Whitespots is a large townland in County Down. It has a completely English name, which cannot have been the original one. According to the PLACENAMESNI website, the older Irish name was Ceathrú Chamchoise meaning “crooked-leg quarter”, perhaps connected to a river called Alchamcoiss. The name Whitespots, first recorded in 1675, may have been imported from Scotland.
This stone wall is on Mountain Road. It’s not quite a mountain – not even as high as Scrabo, which you can see in the background.
Whitespots was once mined for lead. The mine closed in 1865, but you can still see an old chimney and windmill tower in Whitespots Country Park beside the dual carriageway connecting Newtownards and Bangor (A21).
“The major lead deposits at Whitespots lay close to the port of Bangor, and these ores from the handful of Ulster mines were readily transported to the Scottish ports and to the smelters on the Dee in North Wales”.
I can back up Woodrow’s comments about the location with my next photo. The stone towers of Whitespots are on the left, below the wooded area; and a Scottish mountain is just visible in the distance, across the Irish Sea. If only I could identify the mountain with any certainty… is it Ailsa Craig? Or Goatfell?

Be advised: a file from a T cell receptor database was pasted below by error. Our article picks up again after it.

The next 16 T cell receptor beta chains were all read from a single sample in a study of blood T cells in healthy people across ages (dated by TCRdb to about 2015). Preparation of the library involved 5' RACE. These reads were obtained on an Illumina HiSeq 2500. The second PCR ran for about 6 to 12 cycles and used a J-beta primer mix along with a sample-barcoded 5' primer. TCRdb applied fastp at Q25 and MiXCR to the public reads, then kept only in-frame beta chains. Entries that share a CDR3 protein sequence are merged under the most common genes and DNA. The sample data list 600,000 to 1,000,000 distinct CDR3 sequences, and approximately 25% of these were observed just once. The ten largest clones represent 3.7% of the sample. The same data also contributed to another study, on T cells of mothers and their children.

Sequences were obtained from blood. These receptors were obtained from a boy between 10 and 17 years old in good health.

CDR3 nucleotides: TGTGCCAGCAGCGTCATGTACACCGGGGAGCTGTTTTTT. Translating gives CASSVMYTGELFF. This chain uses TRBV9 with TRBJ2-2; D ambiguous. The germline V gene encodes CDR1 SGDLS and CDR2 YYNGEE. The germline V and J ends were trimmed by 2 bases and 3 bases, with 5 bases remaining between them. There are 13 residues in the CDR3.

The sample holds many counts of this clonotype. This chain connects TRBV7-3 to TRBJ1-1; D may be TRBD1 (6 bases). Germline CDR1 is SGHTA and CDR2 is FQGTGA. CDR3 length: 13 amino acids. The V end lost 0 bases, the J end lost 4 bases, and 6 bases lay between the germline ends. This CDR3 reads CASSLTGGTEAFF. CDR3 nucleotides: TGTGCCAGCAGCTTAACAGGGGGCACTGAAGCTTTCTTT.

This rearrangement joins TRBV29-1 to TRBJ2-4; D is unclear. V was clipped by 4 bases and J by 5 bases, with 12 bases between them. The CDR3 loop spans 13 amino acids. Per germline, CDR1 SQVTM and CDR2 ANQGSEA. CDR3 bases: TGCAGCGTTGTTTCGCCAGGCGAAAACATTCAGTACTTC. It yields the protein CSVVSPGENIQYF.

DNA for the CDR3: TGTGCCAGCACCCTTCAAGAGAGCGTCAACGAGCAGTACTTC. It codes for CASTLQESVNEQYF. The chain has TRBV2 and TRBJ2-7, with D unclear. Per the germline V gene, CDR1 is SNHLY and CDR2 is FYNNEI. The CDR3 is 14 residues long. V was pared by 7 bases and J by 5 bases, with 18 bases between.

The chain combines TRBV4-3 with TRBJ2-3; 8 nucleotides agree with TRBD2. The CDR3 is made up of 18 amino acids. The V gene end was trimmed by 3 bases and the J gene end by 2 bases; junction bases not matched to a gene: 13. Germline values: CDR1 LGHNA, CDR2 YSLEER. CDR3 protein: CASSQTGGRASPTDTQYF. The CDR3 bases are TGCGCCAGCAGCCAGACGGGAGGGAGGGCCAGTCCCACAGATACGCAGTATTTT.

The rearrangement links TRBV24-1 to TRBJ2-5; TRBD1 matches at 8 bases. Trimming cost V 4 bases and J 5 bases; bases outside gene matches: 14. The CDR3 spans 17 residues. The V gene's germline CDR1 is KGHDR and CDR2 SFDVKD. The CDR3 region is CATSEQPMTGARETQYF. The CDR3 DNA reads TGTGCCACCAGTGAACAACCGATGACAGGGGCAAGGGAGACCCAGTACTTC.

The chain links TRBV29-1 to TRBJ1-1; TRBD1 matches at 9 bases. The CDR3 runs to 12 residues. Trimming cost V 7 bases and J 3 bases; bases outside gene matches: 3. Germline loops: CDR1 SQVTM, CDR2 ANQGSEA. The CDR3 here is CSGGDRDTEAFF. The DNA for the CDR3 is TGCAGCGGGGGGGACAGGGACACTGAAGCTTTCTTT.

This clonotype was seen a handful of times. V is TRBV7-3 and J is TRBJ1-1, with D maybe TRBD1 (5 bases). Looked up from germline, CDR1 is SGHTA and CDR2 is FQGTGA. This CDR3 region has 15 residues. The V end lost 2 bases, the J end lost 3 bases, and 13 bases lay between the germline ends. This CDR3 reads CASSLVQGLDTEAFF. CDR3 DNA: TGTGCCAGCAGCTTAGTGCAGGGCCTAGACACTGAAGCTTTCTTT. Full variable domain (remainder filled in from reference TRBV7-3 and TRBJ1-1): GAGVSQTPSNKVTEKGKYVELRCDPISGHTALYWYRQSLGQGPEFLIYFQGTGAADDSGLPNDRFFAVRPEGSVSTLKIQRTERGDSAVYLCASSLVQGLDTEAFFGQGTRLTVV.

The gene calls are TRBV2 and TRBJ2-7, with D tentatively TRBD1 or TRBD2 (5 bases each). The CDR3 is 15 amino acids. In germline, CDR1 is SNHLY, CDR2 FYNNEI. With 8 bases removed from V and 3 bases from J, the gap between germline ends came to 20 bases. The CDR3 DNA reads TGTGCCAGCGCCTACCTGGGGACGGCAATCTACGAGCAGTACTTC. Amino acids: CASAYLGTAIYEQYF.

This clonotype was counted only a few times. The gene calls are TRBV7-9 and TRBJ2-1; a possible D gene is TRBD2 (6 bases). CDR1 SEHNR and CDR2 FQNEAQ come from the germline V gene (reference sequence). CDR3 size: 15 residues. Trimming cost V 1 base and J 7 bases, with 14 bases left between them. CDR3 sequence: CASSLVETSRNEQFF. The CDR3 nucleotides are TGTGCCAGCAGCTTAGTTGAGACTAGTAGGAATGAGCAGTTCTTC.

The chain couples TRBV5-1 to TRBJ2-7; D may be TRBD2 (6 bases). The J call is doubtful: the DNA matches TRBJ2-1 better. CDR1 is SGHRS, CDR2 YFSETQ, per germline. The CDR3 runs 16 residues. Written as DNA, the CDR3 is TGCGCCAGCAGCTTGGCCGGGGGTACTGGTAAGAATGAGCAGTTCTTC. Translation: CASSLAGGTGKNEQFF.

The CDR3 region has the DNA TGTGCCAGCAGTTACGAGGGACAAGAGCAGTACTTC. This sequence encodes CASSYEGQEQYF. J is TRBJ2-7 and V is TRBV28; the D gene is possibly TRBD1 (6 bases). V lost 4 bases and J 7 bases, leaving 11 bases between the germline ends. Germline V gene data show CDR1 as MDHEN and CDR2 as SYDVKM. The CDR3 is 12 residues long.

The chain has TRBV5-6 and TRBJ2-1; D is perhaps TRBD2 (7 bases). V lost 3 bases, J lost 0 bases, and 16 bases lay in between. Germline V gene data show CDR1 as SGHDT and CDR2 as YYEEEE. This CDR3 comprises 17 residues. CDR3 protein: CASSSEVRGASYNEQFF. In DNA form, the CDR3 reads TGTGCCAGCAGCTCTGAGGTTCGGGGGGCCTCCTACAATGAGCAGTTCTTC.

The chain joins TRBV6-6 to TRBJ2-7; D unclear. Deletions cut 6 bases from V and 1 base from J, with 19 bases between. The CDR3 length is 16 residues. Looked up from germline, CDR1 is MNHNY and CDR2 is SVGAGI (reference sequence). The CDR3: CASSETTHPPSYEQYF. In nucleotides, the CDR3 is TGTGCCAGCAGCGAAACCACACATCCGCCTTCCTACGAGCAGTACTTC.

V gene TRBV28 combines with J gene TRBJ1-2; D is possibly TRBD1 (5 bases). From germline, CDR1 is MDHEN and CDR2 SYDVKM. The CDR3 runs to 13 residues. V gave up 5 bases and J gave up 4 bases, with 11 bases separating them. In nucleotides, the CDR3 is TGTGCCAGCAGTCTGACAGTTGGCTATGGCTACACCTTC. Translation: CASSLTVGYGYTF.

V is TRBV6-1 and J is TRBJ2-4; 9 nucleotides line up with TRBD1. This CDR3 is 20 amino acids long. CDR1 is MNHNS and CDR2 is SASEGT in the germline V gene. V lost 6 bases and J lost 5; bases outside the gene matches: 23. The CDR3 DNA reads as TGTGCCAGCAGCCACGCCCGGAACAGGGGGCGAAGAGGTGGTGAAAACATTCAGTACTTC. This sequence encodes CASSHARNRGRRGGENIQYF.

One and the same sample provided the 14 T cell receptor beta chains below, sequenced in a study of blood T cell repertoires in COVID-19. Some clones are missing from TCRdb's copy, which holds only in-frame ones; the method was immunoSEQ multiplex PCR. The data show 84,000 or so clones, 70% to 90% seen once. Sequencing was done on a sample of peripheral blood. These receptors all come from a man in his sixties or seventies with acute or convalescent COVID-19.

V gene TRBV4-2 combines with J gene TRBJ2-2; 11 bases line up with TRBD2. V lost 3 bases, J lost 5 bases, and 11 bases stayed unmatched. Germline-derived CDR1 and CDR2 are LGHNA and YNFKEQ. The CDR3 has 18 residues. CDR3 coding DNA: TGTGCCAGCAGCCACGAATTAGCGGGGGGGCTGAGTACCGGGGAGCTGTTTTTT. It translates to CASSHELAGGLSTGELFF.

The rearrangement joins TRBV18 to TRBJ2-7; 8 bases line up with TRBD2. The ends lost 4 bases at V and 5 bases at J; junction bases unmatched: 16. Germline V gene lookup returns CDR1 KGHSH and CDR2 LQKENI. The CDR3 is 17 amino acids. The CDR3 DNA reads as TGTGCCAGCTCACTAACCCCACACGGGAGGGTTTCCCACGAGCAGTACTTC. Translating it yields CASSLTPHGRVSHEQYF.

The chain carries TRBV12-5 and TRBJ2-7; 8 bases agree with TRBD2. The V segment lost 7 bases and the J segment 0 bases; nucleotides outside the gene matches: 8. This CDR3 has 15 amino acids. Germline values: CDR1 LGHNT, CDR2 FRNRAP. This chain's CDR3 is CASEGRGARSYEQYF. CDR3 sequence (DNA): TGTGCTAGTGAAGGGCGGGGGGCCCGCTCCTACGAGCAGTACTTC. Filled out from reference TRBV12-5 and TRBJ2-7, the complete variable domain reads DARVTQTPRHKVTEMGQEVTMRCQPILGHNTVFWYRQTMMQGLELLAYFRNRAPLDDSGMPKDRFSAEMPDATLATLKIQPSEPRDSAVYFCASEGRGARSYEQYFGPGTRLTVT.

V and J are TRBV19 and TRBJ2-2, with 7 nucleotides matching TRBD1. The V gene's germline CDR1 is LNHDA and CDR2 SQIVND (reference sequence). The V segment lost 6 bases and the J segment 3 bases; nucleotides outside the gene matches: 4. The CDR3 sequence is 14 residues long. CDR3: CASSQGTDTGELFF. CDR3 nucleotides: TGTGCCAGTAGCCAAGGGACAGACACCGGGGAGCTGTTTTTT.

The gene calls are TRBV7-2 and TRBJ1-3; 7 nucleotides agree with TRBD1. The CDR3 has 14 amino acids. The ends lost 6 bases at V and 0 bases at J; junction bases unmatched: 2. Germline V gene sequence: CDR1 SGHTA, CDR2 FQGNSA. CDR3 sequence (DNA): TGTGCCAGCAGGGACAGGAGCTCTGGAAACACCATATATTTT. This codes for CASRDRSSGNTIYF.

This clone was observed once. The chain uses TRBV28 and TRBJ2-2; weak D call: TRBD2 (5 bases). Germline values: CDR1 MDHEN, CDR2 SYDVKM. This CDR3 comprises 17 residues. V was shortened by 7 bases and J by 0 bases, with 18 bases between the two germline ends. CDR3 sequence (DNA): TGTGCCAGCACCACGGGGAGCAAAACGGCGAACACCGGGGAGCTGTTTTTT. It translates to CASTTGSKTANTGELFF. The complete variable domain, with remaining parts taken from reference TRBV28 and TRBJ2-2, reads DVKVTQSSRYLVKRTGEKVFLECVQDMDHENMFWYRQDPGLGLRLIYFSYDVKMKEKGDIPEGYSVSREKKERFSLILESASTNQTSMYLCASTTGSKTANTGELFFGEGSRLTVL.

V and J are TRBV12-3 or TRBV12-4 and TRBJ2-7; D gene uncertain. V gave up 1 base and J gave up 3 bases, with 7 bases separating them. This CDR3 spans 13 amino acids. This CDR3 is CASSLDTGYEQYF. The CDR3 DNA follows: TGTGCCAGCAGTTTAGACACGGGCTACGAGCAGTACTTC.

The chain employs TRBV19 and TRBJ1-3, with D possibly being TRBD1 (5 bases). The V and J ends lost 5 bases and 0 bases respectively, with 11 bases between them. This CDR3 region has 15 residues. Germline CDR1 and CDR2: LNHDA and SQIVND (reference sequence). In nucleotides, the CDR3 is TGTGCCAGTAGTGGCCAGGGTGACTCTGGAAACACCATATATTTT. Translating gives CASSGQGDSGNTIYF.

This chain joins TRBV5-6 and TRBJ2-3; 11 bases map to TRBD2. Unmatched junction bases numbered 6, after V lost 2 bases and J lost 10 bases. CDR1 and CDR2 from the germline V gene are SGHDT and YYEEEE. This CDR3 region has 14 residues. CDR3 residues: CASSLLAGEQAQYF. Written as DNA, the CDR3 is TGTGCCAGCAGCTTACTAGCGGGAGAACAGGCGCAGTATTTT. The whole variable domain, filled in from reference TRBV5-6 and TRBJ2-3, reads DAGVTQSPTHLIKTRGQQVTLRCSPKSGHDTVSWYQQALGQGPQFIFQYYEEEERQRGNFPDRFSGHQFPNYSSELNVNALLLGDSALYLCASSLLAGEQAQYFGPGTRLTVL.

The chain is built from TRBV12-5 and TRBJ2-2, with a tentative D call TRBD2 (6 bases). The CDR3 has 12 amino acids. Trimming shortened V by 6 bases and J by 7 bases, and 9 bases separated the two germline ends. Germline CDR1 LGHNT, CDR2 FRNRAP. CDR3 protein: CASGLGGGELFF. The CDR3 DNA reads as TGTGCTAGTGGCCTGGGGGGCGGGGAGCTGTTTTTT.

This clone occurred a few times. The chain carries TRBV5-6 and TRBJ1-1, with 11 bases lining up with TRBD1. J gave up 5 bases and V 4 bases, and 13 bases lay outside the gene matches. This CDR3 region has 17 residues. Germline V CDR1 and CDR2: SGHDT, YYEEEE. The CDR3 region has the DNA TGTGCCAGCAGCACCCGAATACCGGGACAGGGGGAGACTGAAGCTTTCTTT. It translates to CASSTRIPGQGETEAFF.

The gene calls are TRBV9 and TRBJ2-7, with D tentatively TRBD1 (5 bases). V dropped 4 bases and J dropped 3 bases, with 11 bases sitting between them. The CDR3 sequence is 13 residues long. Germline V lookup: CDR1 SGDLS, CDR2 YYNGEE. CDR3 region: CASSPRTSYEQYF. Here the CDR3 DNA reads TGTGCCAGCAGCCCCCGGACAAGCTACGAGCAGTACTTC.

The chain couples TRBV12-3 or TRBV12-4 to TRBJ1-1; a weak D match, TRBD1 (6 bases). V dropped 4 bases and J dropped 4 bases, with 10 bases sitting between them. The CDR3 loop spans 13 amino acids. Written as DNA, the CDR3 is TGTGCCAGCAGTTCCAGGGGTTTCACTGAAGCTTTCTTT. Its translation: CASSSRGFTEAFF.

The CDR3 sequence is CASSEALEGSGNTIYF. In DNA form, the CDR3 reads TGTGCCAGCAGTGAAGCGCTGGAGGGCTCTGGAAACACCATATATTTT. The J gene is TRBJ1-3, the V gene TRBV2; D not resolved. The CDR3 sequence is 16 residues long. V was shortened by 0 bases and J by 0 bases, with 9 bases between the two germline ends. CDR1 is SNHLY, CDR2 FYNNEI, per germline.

Moving on to the 20th century, this area played a role in the First World War. In 1914 soldiers volunteering for the 36th (Ulster) Division of the British Army trained on the Clandeboye Estate, before leaving for England, from where they travelled on to France and the Battle of the Somme.
Clandeboye extends across several townlands, so I’m not sure if the training camp was in Whitespots, Conlig or Ballyvarnet. Clandeboye House itself is in Ballyleidy townland. In any event, the service of those soldiers is now commemorated in the Somme Museum in Whitespots.
Which civil parish is Whitespots in? Newtownards
Which council area is Whitespots in? Ards and North Down Borough Council
Which county is Whitespots in? County Down